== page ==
The Pilot (film)

From Wikipedia, the free encyclopedia
Jump to navigation Jump to search
The Pilot
The Pilot 1980 poster.jpg
1980 Theatrical Poster
Directed byCliff Robertson
Produced byGregory Earls
Written byRobert P. Davis
StarringCliff Robertson
Diane Baker
Frank Converse
Gordon MacRae
Music byJohn Addison
CinematographyWalter Lassally
Edited byEvan A. Lottman
Distributed bySummit Films
Release date
  • 1980 (1980)
Running time
92 minutes
CountryUnited States

The Pilot (also known as Danger in the Skies) is a 1980 American action-drama film by director and star Cliff Robertson and is based on the novel of the same name by Robert P. Davis.

Plot summary[edit]

Mike Hagan is an airline pilot of nineteen years experience. He started off in the open cockpit as a crop duster. A cool, capable aviator, he is being considered by his airline for its pilot of the year award. However, this façade conceals a troubled man with a failing marriage who is an alcoholic. The film opens as he awakens hungover and begins the day with a stiff drink and an argument with his shrewish wife. The only bright spots in his life are his loving relationship with his daughter Cricket and his girlfriend Pat.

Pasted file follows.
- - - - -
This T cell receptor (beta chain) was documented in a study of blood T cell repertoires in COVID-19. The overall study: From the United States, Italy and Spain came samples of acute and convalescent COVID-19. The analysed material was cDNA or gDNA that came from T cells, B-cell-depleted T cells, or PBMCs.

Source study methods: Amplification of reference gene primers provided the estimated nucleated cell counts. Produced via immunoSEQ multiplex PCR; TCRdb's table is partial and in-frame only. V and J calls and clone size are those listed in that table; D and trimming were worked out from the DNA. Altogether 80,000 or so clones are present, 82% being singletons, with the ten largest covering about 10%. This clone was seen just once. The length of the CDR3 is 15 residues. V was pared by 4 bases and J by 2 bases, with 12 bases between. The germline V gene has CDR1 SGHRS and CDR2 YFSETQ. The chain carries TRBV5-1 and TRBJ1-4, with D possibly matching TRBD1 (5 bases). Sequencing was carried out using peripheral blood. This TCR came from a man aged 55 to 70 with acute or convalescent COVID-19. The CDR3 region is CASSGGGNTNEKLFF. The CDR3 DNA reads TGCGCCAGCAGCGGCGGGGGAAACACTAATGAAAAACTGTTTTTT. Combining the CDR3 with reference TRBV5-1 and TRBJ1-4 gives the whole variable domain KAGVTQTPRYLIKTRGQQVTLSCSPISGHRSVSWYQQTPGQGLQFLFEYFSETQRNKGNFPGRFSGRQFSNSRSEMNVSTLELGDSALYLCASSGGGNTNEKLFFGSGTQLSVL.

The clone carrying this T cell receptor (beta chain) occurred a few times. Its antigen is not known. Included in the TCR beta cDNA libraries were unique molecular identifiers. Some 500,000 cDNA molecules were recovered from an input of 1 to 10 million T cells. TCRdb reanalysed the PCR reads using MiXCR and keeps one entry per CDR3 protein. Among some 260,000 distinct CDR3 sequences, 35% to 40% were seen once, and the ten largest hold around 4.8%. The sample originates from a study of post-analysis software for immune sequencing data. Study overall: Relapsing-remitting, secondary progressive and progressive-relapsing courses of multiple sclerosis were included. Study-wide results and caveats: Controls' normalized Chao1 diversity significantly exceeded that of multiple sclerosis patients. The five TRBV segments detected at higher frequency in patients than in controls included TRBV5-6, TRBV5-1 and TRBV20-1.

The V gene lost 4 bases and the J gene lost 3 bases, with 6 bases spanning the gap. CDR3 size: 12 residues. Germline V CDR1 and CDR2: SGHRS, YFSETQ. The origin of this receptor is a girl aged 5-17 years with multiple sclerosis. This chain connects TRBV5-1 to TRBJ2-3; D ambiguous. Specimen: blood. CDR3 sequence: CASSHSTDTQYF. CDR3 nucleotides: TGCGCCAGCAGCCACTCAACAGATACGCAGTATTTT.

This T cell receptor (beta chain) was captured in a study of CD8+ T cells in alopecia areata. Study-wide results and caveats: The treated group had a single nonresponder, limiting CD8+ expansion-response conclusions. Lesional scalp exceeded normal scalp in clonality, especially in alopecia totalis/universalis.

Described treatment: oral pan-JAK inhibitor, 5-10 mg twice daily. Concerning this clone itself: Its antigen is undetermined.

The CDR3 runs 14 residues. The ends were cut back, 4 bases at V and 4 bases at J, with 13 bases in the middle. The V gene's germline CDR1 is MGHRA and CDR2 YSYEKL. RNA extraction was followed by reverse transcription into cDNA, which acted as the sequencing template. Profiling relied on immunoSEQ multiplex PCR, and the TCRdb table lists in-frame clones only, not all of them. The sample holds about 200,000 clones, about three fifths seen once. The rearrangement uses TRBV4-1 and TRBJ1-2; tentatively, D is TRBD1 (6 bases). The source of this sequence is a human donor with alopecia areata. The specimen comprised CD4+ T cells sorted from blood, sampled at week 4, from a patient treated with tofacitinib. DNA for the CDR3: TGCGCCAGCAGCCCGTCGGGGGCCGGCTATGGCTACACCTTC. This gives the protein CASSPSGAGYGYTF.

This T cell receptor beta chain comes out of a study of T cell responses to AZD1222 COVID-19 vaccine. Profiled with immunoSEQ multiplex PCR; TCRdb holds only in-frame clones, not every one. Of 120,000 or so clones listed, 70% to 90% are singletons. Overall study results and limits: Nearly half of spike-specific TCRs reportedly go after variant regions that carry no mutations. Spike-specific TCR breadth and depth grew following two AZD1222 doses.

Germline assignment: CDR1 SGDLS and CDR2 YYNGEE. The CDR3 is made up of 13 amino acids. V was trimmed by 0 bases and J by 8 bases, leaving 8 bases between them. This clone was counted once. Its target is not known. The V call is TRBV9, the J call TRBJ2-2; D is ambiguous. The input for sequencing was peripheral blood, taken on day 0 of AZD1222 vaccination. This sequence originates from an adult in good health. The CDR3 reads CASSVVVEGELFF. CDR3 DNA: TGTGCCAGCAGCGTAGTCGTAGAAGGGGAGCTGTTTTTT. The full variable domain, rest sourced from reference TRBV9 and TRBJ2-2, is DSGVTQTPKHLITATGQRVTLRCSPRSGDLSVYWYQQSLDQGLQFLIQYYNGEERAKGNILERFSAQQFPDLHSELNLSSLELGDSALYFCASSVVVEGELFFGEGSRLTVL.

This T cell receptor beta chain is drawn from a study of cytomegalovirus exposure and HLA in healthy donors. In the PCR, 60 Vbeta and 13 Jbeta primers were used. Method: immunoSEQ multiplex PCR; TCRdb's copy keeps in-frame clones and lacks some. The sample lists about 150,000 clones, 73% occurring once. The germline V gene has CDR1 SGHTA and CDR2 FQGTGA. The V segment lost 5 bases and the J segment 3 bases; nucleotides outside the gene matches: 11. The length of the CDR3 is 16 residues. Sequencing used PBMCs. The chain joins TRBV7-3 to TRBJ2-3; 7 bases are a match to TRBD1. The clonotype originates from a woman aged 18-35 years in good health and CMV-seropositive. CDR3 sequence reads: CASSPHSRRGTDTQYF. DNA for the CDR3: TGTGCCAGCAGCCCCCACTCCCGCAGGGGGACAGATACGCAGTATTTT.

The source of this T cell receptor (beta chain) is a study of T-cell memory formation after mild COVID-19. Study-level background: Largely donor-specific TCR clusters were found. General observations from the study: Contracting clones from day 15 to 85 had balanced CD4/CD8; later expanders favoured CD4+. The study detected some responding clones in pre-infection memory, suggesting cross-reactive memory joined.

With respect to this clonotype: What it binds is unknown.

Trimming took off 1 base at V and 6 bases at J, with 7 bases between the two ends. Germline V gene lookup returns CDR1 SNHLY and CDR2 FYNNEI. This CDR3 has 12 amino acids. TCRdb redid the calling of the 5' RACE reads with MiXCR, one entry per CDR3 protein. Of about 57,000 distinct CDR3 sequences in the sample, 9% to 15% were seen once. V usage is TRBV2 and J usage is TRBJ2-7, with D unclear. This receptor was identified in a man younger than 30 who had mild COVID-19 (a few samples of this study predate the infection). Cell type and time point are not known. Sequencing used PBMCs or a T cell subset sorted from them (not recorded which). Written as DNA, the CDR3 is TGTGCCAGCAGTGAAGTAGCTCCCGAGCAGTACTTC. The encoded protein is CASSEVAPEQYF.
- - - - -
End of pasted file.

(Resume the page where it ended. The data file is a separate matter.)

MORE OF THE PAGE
Hagan's skill at the controls is shown when he guides his plane through turbulence that almost causes another airliner to crash. However, a stewardess and Hagan's co-pilot begin to suspect trouble when they notice him continually going to the lavatory with a cup. Hagan keeps a bottle hidden there and begins to drink while he is flying. In denial, he keeps saying that he has it under control. After a harrowing flight in which Hagan makes an emergency landing, almost running out of fuel, his co-pilot refuses to fly with him again.

Hagan consults a psychiatrist who teaches him how to cut down on his drinking and gives him medication. The airline assigns a veteran aviator, Larry Zanoff, as Hagan's co-pilot with a secret mission of monitoring Hagan's behavior to determine if Hagan has a problem. The psychiatric therapy is working as Hagan reduces his drinking. Zanoff begins to like Hagan and respect his abilities as a pilot. The film ends as Hagan narrowly averts disaster as the plane's engines catch fire during takeoff. He is acclaimed as a hero. But Hagan's uniform jacket had fallen to the flight deck in the cockpit during the engine fire incident and Zanoff inadvertently finds a small liquor flask in the jacket as he picks up the jacket so he could hand it to Hagan. Hagan tells Zanoff the truth. He resigns his job with the airline and goes back to cropdusting. However, he finally comes to terms with his addiction and plans a happy future with Pat. His doctor tells him the motto of Alcoholics Anonymous: "Take it one day at a time."


See also[edit]

External links[edit]